Also, Rob’s dad was — is — a massive influence in my life as a songwriter and a huge supporter of our band. He’s a guy who watched me play at Qdoba for a burrito and $25 and then told me that Damien Jurado song I covered was really cool and kept showing me songs throughout my life. I knew that my intention was correct, but my fear was that it would be exploitative, and Rob and I had a lot of talks about that. And finally, there was a beautiful moment one night late in LA, we’re finishing the record and we just finally let it all out, one of many nights we had a good cry together about everything. Rob just said, “No man, I know what you’re doing, my dad would be honored and I’m honored.” Press was a big question, like, do we even bring it up? Because I was totally fine never mentioning it, ever. But it’s inspiring the way Rob showed up during this record as a parent and an artist as this was happening, saying, “You know, this is a good thing for us to talk about.”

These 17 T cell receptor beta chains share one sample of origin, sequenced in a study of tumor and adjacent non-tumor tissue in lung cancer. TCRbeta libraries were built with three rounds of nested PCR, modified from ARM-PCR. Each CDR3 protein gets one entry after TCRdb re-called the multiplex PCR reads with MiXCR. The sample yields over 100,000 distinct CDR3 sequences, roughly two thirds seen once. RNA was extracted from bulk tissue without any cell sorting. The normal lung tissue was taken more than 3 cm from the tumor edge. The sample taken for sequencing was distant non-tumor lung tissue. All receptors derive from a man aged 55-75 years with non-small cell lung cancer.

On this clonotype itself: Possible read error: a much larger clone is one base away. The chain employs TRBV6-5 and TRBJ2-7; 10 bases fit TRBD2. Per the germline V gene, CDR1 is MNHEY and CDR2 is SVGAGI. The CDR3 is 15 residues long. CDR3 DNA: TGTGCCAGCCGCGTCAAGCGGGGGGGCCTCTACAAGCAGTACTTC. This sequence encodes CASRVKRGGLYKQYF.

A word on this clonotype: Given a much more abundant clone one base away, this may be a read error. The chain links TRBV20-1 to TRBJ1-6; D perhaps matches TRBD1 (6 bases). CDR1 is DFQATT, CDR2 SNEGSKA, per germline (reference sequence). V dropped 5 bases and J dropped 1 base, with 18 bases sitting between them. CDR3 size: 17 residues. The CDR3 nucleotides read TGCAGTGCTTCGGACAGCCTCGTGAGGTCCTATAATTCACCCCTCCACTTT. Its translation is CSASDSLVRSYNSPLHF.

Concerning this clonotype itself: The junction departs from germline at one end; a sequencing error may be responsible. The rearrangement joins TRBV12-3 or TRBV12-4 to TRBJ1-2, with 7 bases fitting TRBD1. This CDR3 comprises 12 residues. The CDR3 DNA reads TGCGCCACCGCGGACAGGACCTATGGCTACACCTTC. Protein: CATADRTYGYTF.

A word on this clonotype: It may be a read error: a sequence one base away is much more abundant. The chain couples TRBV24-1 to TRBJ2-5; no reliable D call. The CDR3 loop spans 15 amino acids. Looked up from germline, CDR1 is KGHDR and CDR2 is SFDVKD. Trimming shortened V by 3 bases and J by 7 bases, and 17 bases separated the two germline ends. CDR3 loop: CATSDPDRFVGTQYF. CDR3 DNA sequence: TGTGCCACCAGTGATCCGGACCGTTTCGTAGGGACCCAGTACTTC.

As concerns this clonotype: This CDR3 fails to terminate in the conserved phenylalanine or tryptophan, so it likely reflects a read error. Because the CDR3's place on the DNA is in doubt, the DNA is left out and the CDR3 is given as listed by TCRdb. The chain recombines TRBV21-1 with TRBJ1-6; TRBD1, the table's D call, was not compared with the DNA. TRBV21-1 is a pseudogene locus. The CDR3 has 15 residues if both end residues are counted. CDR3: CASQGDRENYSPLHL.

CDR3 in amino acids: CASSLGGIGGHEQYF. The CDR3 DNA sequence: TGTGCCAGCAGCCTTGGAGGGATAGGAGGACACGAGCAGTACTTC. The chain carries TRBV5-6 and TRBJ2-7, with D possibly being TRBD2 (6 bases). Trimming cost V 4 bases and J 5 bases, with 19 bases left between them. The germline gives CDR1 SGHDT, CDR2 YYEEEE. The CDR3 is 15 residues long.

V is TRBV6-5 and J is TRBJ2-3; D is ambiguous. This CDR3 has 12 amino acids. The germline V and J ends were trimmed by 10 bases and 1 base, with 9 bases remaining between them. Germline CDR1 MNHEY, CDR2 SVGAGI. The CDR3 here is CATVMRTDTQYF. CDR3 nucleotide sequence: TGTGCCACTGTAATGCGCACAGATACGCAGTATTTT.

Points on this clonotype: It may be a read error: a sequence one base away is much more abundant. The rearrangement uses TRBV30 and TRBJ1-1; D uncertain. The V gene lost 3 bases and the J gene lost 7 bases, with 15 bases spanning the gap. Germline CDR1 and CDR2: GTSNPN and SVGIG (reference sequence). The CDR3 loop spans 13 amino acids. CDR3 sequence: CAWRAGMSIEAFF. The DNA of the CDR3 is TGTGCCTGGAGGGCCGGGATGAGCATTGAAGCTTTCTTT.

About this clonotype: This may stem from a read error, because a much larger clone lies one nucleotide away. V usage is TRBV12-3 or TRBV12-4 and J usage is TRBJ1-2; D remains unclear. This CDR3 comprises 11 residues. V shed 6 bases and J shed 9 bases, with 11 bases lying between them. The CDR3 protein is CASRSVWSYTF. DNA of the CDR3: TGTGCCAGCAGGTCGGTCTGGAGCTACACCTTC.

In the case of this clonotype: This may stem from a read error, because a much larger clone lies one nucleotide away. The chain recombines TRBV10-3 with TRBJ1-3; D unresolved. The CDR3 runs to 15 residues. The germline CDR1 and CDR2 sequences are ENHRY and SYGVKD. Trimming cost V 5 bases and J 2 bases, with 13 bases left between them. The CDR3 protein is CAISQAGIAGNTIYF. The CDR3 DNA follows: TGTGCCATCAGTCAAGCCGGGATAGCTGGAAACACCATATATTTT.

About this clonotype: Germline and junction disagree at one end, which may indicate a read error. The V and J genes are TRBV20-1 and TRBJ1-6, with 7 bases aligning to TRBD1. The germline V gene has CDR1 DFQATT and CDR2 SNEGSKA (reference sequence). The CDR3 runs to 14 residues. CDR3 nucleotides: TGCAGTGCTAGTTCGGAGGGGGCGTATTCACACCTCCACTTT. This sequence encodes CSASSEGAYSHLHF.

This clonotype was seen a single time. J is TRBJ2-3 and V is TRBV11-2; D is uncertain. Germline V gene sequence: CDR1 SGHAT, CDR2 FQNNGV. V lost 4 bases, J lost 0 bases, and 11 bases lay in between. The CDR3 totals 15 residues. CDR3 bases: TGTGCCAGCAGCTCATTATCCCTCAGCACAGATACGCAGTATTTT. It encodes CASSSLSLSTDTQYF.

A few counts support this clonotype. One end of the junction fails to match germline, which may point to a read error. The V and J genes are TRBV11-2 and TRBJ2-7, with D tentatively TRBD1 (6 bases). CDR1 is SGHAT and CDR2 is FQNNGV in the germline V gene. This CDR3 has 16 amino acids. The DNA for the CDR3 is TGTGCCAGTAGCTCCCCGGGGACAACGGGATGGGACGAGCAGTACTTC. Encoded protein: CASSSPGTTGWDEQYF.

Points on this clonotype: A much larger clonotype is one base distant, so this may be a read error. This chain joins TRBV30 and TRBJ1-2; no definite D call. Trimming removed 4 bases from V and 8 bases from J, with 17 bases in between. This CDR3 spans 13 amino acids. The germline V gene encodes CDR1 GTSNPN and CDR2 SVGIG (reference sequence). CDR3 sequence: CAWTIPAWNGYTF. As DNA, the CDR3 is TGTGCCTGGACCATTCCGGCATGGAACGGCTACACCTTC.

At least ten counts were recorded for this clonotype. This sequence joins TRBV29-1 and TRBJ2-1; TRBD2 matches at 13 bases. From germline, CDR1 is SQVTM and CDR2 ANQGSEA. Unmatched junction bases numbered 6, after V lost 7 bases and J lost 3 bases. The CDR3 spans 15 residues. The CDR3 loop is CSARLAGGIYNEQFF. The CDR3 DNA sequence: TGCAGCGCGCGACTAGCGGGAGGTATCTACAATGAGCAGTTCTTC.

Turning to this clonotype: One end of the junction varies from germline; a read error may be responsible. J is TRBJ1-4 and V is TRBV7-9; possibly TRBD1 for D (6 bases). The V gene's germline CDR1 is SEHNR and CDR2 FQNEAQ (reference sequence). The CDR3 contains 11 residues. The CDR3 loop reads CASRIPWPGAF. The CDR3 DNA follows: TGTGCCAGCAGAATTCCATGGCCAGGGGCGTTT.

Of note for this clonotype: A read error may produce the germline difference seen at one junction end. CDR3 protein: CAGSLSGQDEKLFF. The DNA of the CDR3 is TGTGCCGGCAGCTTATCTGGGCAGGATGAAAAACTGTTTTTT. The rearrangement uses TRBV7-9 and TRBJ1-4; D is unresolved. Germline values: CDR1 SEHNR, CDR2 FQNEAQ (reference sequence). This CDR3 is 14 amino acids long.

I found it interesting that after all of the heavy, spiritual imagery of this album, it ends with a song called “The Internet.”
HULL: I’m giving the internet too much power, but the internet already has too much power. The concept started to come together for me when I was writing that song, it was just a pretty timely moment to say, “You were my internet.” Like, what do you do when you don’t have your internet? You freak the fuck out. Your entire life in five minutes is completely turned upside down. The internet is collecting all this data about our lives and all of these experiences and memories, and then they can sometimes painfully live on. Rob, I think you said, “I’m not going on fucking Timehop anymore, I just end up seeing these memories and it bums me out.” And I think that’s kind of the duality of “The Internet” — this person is everything that connects you to everything, and also, it hurts.